But with regard to the pharmacy students I taught, the intention was a little different. Few of these students did research in the lab because they could go work part-time as pharmacy techs for $17/hour. Instead, I was trying to explain why it was important to the university for faculty members to bring in research dollars (besides the fact that one should be involved in creating knowledge while sharing knowledge) and to help them understand why profs often seemed more concerned about their research than their teaching. Students then began to understand why profs got cranky around grant submission time.

    @El Picador – duh, duh, duh, duht, I lost my license, now I don’t drive.

    But for the record, I have owned two successive all-wheel-drive sport-utility wagons since my first faculty appointment. I really miss my 1977 pickup with the snowplow. Our one extravagance, though: the PharmGirl finally broke down and replaced her 15-year-old car with one of those newfangled hybreeds.

  6. #6 bill
    January 8, 2010

    new assistant profs in our market get $70-75K

    Of course, for every newly minted ass prof there are hundreds of postdocs getting nothing but a poke in the eye with a sharp stick after ten, fifteen years of grinding hard work…

    Don’t mind me, just sour grapes, after all if I were any good I’d have got a grant, right?

  7. #7 Anonymous
    January 9, 2010

    Could part of the reason for the disparity be that being a pharmacist is actually really boring? My dad’s a pharmacist and has always hated his job. He’s spent his life scheming ways to make his job less miserable — working 4 days a week, working holidays for double pay so he could take more days off, and so on.

  8. #8 Abel Pharmboy
    January 10, 2010

    @Anonymous #7:
    Could part of the reason for the disparity be that being a pharmacist is actually really boring?

    It really depends on where the pharmacist is practicing but the description of your Dad is a common one I hear among retail pharmacists. High-volume prescription filling gets to be boring after a time and while the professional has really been pushing individualized patient counseling, reality finds much of the interpersonal interactions to be patients complaining to pharmacists about their co-pays or other insurance issues.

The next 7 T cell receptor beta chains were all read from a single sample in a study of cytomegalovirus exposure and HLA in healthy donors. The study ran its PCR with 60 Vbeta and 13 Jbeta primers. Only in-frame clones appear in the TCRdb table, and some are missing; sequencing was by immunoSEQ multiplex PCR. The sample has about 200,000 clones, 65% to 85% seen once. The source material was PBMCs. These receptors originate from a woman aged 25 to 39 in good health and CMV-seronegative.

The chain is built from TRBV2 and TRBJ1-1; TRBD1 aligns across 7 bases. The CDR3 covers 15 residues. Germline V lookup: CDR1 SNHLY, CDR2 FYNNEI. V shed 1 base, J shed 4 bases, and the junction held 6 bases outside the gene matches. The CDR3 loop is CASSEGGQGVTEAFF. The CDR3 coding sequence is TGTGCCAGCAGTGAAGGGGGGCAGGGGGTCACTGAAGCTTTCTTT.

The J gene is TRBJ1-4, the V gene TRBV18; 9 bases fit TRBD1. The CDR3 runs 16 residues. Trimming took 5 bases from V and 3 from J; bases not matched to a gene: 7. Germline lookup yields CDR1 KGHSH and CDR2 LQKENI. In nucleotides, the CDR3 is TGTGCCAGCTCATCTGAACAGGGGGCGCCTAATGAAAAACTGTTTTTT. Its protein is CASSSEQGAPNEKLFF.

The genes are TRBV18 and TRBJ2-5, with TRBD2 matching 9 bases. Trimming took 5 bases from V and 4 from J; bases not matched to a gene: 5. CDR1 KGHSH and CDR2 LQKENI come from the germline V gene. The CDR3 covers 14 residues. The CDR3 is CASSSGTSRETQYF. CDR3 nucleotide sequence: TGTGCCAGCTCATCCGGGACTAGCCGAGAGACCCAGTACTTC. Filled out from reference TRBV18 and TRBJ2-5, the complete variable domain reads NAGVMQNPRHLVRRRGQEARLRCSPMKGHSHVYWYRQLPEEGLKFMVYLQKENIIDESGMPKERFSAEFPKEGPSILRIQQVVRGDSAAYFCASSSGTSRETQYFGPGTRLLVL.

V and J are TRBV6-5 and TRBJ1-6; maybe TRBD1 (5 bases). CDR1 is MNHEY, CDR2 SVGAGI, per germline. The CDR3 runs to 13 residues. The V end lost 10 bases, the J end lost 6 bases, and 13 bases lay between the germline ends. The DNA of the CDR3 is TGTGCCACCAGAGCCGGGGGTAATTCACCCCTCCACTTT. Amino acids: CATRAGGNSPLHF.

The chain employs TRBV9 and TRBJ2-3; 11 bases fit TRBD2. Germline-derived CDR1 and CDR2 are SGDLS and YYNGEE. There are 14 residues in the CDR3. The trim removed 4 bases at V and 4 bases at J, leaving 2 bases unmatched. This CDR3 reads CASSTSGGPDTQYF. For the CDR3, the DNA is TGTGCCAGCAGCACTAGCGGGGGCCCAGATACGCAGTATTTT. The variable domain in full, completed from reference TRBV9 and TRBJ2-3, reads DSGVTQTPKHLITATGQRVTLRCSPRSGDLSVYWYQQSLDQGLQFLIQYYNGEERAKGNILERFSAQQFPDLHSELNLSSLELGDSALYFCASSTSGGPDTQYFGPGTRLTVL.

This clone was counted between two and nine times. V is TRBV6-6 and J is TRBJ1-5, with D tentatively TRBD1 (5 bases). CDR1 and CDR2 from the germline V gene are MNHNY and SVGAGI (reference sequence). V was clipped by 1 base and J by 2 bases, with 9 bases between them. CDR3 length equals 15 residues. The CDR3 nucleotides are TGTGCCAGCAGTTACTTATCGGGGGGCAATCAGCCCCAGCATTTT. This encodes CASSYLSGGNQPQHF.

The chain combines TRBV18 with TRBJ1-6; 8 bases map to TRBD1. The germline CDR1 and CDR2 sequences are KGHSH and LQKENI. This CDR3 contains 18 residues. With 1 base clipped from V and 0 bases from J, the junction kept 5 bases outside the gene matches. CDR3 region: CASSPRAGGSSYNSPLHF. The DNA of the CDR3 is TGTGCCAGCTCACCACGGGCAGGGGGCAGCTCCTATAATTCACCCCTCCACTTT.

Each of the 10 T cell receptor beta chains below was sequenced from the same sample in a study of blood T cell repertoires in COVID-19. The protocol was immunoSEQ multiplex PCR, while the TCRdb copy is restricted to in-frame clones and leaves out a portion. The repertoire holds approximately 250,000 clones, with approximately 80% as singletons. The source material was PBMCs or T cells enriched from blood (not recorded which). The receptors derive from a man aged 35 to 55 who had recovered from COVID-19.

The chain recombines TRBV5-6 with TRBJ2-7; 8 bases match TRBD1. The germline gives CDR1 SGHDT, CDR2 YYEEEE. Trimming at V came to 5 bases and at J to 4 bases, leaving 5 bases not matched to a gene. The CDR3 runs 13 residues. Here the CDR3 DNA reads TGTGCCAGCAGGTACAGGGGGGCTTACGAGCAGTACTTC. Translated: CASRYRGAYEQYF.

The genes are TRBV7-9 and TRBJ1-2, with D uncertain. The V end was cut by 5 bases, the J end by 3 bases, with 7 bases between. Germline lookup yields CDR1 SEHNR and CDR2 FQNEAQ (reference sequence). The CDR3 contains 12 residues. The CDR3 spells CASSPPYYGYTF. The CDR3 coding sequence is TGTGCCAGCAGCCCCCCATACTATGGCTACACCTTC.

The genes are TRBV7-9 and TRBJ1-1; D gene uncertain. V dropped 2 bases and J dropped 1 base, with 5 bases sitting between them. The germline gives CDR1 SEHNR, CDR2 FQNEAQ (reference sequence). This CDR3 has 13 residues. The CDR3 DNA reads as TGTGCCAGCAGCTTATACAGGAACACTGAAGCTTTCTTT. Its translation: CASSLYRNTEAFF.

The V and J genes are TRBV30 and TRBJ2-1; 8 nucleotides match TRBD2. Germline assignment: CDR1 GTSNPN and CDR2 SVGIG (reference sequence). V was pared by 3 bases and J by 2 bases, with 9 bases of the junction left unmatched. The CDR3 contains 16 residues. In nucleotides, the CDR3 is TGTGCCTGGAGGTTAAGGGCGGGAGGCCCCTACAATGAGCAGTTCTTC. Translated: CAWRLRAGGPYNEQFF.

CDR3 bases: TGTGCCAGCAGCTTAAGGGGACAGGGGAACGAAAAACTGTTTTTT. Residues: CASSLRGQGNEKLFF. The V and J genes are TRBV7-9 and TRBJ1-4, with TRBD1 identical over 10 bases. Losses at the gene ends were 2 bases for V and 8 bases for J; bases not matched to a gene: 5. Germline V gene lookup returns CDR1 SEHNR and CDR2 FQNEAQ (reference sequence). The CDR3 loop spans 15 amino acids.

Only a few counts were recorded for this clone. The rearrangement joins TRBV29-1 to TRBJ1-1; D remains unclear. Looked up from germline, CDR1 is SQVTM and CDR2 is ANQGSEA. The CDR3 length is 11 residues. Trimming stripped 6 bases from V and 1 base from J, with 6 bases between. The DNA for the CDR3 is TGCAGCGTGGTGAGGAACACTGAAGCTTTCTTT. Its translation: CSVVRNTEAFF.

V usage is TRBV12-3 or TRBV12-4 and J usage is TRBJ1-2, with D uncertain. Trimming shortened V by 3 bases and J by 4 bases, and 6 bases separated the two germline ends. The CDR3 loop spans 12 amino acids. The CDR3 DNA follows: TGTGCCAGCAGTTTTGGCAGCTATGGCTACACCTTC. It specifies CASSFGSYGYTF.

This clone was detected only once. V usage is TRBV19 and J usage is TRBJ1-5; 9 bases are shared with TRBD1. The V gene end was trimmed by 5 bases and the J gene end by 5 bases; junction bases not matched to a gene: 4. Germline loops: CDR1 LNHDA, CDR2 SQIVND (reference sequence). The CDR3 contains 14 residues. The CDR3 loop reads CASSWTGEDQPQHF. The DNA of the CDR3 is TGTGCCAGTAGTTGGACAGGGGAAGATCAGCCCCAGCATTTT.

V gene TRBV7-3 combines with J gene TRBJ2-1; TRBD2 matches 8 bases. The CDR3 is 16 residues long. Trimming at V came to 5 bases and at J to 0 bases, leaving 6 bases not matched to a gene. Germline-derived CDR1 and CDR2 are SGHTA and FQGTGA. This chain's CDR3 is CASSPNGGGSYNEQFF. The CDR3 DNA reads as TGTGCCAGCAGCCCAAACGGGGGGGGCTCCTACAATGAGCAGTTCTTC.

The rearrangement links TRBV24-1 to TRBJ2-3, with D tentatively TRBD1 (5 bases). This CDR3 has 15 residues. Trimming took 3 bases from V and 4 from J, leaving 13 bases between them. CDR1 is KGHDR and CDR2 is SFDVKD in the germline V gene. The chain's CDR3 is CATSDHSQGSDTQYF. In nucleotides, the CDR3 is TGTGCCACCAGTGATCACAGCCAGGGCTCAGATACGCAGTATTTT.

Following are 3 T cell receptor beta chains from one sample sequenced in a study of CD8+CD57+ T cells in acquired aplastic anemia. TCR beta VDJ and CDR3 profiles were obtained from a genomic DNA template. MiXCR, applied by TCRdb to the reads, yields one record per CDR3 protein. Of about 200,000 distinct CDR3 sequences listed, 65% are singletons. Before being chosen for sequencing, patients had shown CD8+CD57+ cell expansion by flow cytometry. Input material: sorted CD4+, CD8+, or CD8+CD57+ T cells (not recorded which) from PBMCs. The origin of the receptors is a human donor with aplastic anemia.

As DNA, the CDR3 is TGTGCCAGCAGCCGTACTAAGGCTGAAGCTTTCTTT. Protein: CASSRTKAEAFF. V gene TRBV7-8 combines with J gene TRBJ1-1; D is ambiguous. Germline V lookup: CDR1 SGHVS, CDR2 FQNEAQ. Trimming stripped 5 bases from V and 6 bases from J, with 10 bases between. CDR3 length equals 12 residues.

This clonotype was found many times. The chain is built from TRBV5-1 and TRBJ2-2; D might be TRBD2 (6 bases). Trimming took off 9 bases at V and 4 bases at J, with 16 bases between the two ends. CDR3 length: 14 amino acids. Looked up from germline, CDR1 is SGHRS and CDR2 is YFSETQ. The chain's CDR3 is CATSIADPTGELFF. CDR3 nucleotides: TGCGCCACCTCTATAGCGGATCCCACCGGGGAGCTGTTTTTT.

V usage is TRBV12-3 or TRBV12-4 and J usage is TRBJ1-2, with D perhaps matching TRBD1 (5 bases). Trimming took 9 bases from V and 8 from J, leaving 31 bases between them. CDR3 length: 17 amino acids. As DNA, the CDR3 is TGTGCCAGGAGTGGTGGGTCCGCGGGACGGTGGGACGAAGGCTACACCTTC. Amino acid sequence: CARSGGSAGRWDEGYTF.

To be sure, there are some really enriching areas of pharmacy practice, particularly in clinical pharmacy. However, many of my retail pharmacy friends use the job as a means to enjoy their expensive hobbies: traveling to compete in triathlons, motorcycle touring, beach houses, etc.

  9. #9 Grant
    January 10, 2010

    Now I wish more of my prospective clients understood overheads as well as you do (I’m an independent computational biologist who contracts to research groups and companies). One constant frustration is for me to present my rates (deliverable hour rates at that) only have the staff make lots of funny noises about it be a lot of money despite that in practice my rates undercut that for their own staff (usually even their post-docs) once the overheads are properly accounted for.

    Do keep sharing the full story with your students. One of the few weaknesses of the lab I did my Ph.D. at was that it didn’t prepare people for having to get their own grants and the reality of how they were accounted for, etc.

The site is currently under maintenance and will be back shortly. New comments have been disabled during this time, please check back soon.